Mirena is a contraceptive intrauterine device used to prevent unwanted pregnancy. Mirena offers a long-term contraception, for up to 5 years after insertion. Mirena is T-shaped plastic frame with plastic strings attached. When placed in the uterus, it releases the hormone progestin that makes the cervical mucus more viscous and the endometrium thinner so as to avoid the entry of sperms into the fallopian tubes. Mirena is also considered to partially suppress ovulation.
What are the benefits of a Mirena?
Mirena has several benefits over the other contraceptive methods. It can be removed at any point of time ensuring immediate return to fertility. It reduces menstrual bleeding and decreases menstrual pain in about 3-6 months of its insertion. The risk of diseases such as pelvic inflammatory disease, and endometrial cancer is decreased and adverse effects associated with other contraceptive methods containing oestrogen are eliminated.
The use of Mirena may be contraindicated if you have cancers in breast, uterus, cervix and liver or have uterine abnormalities such as fibroids, pelvic infection or pelvic inflammatory disease, abnormal vaginal bleeding, vaginal inflammation, or a lower genital tract infection.
What does the procedure involve?
Dr Andreadis inserts Mirenas in her office. During the procedure, she will first insert speculum into your vagina, there is the opportunity to self insert speculum. The vagina and cervix is cleansed with an antiseptic solution followed by alignment of cervical canal and the uterine cavity using appropriate instruments. After this, the depth of your uterine cavity is measured with a tool. The IUD is then inserted. The strings of the device are then trimmed.
What are the risks and complications?
Mirena insertion is a quite safe procedure, but some people feel giddiness, experience low blood pressure or slow heart rate. Mirena prevents unwanted pregnancy but do not offer any protection towards sexually transmitted diseases.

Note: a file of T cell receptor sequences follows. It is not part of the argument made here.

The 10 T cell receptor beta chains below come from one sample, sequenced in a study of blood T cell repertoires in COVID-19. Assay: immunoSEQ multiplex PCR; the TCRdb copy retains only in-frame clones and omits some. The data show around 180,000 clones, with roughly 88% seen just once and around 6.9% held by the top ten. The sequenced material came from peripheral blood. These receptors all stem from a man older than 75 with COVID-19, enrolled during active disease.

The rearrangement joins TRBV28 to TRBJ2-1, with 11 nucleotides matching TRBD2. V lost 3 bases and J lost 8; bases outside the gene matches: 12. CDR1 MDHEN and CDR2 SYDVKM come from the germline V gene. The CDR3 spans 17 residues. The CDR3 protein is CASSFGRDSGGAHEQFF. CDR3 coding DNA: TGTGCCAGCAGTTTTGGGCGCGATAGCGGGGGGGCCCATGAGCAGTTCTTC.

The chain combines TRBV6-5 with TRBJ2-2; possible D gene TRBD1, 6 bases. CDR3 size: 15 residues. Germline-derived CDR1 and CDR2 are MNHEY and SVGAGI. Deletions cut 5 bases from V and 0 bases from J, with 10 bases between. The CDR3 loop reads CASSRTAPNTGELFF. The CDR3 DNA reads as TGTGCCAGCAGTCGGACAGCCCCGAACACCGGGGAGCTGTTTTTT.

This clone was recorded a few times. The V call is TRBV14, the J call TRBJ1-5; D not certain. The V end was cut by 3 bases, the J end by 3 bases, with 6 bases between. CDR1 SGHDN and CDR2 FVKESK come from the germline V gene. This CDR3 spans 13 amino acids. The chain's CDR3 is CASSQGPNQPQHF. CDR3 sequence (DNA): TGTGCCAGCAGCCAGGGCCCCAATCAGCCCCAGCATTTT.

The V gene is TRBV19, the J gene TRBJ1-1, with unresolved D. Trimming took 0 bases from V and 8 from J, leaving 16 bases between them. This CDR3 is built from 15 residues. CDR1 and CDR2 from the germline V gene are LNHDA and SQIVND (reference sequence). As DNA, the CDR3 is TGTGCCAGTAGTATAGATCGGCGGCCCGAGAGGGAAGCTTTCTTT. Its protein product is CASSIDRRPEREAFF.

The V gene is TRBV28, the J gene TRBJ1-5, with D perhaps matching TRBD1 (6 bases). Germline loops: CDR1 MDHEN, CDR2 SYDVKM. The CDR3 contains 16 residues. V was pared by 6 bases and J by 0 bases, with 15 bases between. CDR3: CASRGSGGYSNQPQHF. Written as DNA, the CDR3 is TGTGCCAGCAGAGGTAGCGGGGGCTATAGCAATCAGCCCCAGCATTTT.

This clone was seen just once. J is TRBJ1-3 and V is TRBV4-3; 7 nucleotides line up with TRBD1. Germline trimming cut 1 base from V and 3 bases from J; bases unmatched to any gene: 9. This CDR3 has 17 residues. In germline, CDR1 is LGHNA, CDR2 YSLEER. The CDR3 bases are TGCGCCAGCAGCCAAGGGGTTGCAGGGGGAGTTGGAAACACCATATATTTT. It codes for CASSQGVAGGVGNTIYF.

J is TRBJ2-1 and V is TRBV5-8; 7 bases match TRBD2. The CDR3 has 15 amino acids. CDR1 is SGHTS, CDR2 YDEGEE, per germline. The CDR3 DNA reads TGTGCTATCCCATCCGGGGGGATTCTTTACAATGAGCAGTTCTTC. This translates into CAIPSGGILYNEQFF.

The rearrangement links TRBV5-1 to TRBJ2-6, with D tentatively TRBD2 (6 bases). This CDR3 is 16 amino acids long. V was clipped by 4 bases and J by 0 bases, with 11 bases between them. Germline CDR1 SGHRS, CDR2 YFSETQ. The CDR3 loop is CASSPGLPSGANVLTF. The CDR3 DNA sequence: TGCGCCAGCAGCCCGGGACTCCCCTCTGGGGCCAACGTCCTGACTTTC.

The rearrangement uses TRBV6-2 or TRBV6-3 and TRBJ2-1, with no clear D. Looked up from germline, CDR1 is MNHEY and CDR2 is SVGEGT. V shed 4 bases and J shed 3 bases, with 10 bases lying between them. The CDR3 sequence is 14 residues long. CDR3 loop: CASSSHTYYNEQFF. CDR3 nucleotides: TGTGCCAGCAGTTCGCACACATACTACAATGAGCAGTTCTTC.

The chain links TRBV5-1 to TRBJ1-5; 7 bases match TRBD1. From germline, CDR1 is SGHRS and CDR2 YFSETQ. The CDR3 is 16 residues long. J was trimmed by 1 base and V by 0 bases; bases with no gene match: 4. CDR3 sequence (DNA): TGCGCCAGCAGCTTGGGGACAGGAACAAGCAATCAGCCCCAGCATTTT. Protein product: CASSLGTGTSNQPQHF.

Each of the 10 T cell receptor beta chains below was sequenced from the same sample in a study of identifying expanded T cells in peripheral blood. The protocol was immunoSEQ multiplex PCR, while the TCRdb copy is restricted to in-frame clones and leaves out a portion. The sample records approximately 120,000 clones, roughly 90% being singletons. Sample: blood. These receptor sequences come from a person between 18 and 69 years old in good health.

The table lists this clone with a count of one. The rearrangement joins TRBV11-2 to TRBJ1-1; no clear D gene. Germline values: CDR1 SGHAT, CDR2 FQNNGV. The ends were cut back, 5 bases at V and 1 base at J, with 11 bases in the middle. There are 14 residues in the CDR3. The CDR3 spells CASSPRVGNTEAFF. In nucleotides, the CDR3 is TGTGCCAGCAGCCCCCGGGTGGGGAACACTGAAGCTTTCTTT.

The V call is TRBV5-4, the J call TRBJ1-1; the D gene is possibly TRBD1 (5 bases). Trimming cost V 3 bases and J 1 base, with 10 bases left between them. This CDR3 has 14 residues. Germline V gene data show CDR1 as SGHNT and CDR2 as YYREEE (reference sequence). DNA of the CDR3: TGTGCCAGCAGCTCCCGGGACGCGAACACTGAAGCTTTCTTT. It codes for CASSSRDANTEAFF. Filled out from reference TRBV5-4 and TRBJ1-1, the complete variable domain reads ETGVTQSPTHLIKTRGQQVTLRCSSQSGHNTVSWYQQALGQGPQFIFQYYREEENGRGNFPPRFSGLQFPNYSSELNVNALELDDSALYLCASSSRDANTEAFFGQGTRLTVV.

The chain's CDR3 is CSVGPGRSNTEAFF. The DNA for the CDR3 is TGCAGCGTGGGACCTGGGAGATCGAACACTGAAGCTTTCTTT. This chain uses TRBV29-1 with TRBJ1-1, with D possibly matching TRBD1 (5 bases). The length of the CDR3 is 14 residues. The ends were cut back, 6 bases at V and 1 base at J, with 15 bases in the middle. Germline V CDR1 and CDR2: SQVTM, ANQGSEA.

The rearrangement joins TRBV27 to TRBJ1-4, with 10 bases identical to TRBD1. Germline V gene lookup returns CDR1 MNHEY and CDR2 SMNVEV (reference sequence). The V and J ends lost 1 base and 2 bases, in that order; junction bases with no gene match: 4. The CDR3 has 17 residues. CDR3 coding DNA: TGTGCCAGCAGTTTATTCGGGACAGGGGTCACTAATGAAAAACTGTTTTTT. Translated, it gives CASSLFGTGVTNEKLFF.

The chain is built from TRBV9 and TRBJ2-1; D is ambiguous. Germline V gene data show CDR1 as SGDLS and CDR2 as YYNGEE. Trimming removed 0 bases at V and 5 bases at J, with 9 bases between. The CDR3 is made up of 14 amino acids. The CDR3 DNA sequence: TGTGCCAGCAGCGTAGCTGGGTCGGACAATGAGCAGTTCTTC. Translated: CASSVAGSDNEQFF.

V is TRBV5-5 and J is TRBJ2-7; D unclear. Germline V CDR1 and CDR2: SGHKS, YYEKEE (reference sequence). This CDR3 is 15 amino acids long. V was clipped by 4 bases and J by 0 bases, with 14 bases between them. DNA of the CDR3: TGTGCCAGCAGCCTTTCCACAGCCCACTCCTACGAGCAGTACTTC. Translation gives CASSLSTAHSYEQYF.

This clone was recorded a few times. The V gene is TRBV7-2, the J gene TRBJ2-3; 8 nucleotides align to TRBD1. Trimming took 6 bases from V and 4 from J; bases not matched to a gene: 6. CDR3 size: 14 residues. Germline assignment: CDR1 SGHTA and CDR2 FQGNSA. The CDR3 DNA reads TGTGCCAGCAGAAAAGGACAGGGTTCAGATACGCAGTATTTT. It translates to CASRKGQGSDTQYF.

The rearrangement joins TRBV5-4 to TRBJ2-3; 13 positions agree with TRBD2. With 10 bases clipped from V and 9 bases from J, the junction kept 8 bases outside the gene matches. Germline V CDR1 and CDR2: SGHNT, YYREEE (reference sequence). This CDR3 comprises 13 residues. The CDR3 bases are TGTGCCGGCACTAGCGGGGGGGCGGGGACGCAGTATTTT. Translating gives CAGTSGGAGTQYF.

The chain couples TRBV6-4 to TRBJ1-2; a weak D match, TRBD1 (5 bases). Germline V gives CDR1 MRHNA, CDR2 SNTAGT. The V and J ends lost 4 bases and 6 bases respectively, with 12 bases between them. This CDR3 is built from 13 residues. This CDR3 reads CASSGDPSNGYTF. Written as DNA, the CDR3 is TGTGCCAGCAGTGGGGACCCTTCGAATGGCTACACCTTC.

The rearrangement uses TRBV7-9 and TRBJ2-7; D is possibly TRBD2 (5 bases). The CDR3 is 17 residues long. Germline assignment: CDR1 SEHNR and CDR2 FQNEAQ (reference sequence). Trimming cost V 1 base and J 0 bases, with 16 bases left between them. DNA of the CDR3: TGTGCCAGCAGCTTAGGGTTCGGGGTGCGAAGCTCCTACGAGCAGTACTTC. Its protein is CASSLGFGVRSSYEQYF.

So please talk to Dr Natasha for more information on use of Mirena before choosing the device for contraception.
Copper (non-hormonal) IUD
Natasha also inserts Copper IUD’s. Patients requiring an IUD insertion are generally seen across 2 visits to the clinic. The first visit will be a consultation and assessment only. Natasha will discuss the pros and cons of the IUD with you at this visit and also other contraceptive options that may suitable to you. Most IUD insertions take place in our office however there may be some cases where an insertion would be better performed in an operating theatre under anaesthetic.
Hysteroscopy & Excision of Fibroids and Polyps
Hysteroscopy is a minor and fairly safe surgical procedure used for diagnosis and/or treatment of various conditions of the uterus. It involves a general anaesthetic.
A thin magnifying instrument called a hysteroscope is inserted into the uterus through the vagina to view the internal aspect of the uterus. The camera in the hysteroscope displays the images on to the monitor thereby helping the surgeon to view the internal structures. This procedure allows the treatment of conditions, such as the removal of uterine polyps or fibroids.
Patients go home on the same day as the procedure.